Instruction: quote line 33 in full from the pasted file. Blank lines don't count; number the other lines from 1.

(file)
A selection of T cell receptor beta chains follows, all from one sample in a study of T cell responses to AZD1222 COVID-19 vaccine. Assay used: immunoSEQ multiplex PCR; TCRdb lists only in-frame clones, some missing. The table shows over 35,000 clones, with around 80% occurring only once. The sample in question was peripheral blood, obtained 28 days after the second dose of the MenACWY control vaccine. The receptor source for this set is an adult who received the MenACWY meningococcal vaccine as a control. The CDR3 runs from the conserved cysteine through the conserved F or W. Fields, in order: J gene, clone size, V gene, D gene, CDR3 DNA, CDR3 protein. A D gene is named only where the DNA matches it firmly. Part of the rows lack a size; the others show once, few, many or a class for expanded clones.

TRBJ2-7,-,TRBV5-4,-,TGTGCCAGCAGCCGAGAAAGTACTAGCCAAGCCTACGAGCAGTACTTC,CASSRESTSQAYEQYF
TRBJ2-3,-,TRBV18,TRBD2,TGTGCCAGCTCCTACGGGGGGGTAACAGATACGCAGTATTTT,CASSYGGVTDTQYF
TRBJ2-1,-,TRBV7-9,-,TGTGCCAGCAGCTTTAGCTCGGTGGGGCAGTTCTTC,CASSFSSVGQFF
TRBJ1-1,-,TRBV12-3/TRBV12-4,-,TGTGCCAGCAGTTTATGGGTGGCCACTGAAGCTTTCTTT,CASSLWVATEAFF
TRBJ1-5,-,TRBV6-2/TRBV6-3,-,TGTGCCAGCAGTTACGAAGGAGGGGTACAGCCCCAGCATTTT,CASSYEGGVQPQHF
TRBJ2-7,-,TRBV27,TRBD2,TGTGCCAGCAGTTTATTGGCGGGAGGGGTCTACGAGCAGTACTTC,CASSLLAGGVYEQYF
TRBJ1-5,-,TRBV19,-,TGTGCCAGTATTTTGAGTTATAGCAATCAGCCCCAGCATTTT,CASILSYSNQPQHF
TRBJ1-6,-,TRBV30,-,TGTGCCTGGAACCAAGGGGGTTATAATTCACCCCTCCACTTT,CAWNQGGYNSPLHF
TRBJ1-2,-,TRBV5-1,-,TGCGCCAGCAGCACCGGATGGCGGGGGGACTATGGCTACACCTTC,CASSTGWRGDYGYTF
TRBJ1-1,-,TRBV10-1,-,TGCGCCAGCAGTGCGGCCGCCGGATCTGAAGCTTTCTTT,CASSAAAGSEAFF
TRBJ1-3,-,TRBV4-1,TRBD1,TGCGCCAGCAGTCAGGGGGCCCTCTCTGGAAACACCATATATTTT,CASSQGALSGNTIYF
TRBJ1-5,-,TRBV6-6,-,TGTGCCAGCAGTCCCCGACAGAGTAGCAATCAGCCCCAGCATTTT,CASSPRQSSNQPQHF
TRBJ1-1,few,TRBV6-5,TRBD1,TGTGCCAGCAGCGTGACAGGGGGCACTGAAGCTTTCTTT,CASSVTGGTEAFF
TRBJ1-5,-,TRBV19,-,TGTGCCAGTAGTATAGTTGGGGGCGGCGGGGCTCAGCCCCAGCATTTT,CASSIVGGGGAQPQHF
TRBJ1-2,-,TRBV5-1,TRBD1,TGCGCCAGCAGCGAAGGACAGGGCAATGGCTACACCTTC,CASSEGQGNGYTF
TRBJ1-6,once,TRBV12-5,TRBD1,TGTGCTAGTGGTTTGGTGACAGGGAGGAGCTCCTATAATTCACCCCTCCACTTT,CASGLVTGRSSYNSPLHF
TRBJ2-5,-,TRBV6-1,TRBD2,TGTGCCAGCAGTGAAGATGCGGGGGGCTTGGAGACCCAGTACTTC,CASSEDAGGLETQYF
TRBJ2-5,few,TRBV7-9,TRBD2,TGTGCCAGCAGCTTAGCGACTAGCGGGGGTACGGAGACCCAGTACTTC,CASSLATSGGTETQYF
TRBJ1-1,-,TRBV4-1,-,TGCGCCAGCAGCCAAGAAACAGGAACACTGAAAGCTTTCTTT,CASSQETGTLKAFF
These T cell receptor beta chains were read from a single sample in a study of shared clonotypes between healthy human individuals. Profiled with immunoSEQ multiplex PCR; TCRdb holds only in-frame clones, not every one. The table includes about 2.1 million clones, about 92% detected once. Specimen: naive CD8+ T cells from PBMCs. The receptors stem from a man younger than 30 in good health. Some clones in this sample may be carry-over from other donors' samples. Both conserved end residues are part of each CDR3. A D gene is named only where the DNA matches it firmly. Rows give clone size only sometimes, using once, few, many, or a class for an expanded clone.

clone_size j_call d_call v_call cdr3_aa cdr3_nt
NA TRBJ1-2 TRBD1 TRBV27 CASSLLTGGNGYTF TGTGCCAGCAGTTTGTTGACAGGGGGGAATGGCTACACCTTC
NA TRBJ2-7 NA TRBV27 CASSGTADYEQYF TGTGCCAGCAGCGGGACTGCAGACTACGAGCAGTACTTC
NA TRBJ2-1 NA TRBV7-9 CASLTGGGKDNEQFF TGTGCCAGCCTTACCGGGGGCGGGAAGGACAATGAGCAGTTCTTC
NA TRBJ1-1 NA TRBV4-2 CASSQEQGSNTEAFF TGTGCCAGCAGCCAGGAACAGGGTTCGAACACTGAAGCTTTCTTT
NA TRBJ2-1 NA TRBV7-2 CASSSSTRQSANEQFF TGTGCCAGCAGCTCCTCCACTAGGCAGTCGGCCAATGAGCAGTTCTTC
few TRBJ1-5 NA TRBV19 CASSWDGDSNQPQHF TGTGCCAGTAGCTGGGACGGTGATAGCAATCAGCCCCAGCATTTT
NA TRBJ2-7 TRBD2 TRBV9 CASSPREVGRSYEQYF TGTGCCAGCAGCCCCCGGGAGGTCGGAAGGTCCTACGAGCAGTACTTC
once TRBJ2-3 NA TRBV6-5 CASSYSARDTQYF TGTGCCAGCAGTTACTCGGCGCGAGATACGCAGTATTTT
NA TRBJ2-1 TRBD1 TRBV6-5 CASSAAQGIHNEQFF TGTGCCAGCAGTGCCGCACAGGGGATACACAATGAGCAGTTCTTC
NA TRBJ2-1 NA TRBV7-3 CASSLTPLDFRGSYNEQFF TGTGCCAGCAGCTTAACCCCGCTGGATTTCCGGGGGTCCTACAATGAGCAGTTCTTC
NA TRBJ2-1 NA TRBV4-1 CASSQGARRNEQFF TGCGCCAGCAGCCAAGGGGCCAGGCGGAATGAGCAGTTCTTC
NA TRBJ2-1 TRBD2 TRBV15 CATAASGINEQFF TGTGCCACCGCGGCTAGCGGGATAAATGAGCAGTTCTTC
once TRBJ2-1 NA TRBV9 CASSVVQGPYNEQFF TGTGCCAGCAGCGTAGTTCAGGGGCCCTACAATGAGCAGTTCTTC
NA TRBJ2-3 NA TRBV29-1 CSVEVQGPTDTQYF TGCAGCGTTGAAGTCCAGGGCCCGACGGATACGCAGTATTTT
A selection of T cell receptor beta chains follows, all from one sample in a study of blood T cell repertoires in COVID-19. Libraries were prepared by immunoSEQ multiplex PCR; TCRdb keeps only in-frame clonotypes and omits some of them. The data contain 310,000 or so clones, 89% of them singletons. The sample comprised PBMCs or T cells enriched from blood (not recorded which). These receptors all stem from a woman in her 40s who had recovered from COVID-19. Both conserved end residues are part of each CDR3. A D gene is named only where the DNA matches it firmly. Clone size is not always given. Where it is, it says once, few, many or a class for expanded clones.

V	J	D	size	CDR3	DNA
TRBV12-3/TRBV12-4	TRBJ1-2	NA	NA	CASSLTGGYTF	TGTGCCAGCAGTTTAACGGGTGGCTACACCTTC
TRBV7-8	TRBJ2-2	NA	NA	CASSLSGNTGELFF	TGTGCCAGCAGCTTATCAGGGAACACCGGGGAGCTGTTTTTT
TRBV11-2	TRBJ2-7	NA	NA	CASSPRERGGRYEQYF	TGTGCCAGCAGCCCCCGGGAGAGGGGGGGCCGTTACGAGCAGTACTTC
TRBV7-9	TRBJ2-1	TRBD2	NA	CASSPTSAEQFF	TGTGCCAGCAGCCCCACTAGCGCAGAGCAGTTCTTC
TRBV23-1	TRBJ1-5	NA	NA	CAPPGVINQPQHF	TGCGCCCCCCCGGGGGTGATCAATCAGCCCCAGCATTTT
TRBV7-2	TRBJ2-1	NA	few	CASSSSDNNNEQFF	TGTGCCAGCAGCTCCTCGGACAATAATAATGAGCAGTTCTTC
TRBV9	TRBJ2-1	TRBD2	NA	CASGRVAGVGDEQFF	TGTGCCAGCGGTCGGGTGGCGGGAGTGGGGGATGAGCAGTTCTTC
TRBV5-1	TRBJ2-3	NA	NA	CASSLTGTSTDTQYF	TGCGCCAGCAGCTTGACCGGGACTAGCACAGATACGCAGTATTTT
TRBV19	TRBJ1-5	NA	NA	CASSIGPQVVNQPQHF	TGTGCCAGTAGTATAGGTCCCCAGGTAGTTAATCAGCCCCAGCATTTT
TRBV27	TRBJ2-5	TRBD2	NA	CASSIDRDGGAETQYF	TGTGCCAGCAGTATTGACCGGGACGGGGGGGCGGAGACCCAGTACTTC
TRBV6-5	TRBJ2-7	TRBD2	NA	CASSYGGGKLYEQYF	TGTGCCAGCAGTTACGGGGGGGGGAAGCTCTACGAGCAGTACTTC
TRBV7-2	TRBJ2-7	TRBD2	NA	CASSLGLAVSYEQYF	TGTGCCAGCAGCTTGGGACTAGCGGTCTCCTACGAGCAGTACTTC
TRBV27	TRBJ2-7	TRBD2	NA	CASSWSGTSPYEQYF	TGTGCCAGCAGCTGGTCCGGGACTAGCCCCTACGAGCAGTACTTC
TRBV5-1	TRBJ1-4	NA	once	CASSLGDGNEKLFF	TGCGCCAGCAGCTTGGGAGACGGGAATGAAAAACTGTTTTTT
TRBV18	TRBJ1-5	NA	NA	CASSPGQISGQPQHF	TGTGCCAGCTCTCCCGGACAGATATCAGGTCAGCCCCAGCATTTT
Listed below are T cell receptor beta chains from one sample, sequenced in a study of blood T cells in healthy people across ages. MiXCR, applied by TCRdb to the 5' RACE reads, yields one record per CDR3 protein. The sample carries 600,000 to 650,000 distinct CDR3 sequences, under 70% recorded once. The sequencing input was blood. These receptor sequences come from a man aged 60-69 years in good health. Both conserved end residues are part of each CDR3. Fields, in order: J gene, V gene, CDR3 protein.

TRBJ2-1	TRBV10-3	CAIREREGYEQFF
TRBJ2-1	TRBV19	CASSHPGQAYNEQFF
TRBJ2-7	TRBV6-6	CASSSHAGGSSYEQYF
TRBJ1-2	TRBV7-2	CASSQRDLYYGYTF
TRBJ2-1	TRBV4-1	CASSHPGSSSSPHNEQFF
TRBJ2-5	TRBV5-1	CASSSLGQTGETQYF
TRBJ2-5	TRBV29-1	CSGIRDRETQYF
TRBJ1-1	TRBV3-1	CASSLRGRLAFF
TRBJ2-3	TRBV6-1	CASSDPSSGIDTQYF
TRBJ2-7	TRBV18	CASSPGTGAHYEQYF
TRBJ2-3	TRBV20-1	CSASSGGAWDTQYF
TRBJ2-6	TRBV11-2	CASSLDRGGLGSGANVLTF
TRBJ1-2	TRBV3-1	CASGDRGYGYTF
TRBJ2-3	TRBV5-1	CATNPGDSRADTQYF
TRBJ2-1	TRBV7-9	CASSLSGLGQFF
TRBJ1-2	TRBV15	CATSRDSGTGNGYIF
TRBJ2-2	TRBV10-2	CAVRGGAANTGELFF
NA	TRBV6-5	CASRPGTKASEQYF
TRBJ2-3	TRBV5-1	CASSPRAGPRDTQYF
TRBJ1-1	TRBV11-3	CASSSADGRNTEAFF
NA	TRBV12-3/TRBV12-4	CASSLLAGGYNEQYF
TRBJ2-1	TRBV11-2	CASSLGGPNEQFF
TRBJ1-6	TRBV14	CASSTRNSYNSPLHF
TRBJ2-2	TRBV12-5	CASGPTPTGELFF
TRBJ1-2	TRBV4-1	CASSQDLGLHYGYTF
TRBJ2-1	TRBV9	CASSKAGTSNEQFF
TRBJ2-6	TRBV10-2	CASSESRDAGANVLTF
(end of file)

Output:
NA TRBJ2-1 NA TRBV4-1 CASSQGARRNEQFF TGCGCCAGCAGCCAAGGGGCCAGGCGGAATGAGCAGTTCTTC